Solar Storm Alert! Sun has been in violent mood, says NASA, but Earth has escaped from danger

    Our Sun has been exploding furiously throughout February, NASA said. Fortunately, Earth has escaped these solar storms. But there are reasons to worry.
    By: HIMANI JHA
    | Updated on: Aug 22 2022, 10:24 IST
    With the Sun in such a violent mood, a massive solar storm is expected anytime.
    With the Sun in such a violent mood, a massive solar storm is expected anytime. (NASA)
    With the Sun in such a violent mood, a massive solar storm is expected anytime.
    With the Sun in such a violent mood, a massive solar storm is expected anytime. (NASA)

    The Sun has been extremely violent this week. Our illuminating star has fired off a series of horrendously large explosions into space, says NASA. Fortunately, for the Earth, these explosions have not been shot out in the direction of the Earth. If these were directed at the Earth, they may well have created the largest ever solar storms to hit our planet. The consequences for Earth would have been heavy. The Sun had fired off this massive burst of energy from its far side. NASA's STEREO-A spacecraft recorded a huge outburst of coronal mass ejection (CME) in the early hours of February 15. CMEs are giant explosions that send huge burst of energy in the form of plasma hurtling through space. If it collides with Earth, the plumes of material can trigger solar storms and these can knock out all forms of communications on Earth, satellites and even power grids. For instance, the recent solar storm destroyed a number of satellites in space. However, this week, CME was fired from the side of the Sun that faces away from our planet and hence, posed no threat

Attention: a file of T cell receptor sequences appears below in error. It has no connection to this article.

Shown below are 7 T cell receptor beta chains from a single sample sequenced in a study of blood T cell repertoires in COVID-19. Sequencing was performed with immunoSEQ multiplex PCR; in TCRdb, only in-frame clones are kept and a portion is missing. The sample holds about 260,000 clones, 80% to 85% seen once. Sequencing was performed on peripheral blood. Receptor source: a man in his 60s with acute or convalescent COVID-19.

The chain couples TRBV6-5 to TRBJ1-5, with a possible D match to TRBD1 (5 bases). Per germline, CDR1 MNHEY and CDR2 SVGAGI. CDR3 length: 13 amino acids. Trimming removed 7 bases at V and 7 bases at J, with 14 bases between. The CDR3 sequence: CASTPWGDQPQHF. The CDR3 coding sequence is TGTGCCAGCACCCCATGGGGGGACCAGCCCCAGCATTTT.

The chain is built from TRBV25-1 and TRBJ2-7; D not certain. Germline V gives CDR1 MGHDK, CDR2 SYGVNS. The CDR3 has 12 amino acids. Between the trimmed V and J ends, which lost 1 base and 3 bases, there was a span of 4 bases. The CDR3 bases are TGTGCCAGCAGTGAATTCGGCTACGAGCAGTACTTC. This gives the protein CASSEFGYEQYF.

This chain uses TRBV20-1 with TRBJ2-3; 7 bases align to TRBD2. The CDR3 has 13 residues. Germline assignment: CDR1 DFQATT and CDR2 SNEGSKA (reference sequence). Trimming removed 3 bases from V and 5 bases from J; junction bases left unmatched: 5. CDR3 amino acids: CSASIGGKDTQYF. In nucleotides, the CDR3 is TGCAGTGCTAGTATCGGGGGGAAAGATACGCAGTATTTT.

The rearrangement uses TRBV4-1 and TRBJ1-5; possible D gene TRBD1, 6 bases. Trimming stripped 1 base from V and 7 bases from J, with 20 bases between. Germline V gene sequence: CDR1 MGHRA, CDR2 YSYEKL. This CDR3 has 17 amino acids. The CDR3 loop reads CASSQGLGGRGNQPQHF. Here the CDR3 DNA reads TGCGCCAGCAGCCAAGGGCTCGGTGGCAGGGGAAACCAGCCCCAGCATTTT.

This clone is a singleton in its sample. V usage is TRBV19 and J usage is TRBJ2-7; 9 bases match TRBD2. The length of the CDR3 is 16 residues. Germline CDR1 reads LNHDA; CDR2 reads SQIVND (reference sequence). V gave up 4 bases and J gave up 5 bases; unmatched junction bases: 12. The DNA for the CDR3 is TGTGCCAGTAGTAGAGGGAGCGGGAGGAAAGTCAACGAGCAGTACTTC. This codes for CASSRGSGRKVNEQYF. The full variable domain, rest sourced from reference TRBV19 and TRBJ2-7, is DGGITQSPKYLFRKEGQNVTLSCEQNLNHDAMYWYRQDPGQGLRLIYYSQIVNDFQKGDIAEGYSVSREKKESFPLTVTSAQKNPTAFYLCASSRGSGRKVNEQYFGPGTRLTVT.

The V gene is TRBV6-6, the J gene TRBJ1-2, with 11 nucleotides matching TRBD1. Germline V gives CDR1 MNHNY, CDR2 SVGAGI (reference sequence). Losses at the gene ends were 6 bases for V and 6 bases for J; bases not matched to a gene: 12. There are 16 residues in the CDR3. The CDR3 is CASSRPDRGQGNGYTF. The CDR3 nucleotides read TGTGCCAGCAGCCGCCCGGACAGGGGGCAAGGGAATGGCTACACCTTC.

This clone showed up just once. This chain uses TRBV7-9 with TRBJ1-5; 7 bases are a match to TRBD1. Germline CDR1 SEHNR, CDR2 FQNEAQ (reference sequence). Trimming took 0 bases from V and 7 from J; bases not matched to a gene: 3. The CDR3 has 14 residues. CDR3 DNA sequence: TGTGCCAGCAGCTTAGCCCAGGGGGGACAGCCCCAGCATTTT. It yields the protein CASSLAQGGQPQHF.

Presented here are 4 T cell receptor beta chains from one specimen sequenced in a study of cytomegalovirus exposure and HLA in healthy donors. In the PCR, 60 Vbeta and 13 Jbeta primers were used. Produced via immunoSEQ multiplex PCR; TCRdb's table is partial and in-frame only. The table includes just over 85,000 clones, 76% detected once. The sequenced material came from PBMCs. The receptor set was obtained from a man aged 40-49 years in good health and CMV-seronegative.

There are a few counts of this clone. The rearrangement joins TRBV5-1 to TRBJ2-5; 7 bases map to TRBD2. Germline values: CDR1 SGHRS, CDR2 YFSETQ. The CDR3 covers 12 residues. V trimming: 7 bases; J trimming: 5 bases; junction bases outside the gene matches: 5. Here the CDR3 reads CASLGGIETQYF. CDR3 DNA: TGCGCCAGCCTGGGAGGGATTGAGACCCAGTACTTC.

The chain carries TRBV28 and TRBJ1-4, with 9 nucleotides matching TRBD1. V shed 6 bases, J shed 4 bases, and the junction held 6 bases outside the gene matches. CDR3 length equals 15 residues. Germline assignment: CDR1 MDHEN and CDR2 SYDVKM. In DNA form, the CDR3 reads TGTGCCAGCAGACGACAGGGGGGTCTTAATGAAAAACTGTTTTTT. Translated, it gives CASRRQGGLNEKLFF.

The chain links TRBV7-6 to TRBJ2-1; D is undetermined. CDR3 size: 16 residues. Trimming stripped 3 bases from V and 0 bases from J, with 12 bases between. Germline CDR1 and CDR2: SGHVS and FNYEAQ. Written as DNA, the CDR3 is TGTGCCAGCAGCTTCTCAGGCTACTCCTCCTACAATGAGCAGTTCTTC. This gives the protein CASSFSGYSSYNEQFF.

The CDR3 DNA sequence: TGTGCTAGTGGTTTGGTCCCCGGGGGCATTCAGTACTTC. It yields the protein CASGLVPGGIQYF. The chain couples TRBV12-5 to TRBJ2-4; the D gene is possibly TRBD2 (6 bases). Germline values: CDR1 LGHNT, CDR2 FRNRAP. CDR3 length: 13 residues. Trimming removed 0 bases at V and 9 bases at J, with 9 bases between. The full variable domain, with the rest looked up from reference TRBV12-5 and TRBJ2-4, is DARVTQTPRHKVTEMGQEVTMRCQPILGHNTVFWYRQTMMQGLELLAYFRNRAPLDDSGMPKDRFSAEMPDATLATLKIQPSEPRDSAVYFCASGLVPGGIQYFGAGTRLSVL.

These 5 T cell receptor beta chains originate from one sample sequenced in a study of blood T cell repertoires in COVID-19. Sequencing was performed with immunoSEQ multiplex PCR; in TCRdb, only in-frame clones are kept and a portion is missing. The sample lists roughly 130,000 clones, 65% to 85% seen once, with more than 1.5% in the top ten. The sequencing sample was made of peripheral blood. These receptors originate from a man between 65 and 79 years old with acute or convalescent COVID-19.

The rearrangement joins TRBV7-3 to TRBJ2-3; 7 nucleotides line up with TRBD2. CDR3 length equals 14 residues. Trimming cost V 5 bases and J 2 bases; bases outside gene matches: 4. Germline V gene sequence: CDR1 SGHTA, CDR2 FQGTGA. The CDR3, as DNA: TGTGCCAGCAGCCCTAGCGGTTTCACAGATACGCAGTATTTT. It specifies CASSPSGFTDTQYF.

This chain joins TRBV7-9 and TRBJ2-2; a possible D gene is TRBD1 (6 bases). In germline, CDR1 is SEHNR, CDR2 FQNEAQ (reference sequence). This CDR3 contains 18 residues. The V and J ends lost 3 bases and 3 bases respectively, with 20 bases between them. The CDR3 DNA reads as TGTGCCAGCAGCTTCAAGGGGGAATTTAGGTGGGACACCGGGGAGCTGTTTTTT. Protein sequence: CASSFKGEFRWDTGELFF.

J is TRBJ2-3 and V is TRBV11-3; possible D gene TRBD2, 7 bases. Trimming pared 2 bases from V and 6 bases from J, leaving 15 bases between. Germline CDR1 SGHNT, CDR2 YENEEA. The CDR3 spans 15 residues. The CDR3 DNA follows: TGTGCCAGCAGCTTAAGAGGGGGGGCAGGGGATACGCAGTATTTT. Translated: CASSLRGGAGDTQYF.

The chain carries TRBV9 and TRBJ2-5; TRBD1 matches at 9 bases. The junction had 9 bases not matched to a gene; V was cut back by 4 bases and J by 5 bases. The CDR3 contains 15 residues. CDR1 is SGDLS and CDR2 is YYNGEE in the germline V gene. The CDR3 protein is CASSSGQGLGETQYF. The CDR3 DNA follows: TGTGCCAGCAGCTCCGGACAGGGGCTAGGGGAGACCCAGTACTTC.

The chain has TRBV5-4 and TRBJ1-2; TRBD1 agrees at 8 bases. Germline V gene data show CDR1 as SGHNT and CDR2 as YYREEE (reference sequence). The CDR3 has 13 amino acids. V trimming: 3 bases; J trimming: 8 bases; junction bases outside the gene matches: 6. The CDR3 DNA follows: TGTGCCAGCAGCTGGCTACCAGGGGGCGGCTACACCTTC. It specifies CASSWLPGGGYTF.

Notably, the CME eruption appeared to be one the most powerful category of which our Sun is capable, according to spaceweather.com. This horrifically large eruption has been rated as an X-class flare by NASA based on its size. Astronomer Dr Tony Phillips said: “This CME will not hit Earth; it is moving away from, not toward our planet.” He, however, added that if such a CME did strike, it could produce a very strong geomagnetic storm on Earth.

    Astronomer Junwei Zhao of Stanford University's helioseismology group told SpaceWeather.com that this was only the second far side active region of this size since September 2017 and if this eruption continues as the Sun rotates to the Earth-facing side, it could send solar flares heading for us.

    According to Dr. Phillips, it's been a busy month of solar activity as our star has erupted almost every day in the month of February. Some of the days have even witnessed multiple solar flares. Among all the solar flares, three have fallen into the second-most powerful flare category, M-class flares. Not only February but January too had five M-class flares and one of them even led to a solar storm on January 29 that knocked 40 SpaceX satellites out of action.

    Though it might sound frightening, there's nothing to worry about as of now. It's our Sun's normal activity and astronomers have been keeping a close eye on the Sun.

    What are geomagnetic storms?

    Geomagnetic storms are caused by CMEs that generate huge solar storms that are propelled towards Earth. The CME is a huge expulsion of hot material called plasma from the Sun's outer layer. When these solar storms smash into the Earth's atmosphere and cause a geomagnetic storm. Most of the solar storm's energy is absorbed there. However, if the solar storm is too strong to be absorbed by our protective atmosphere, the energy reaches the Earth and these can cause severe damage to all electrical infrastructure. If they are mild, then the effect appears as colorful auroras. Each solar storm is measured by severity on a scale of one to five, with a G1 depicted as “minor” and a G5 as “extreme”.

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    First Published Date: 01 Mar, 12:50 IST
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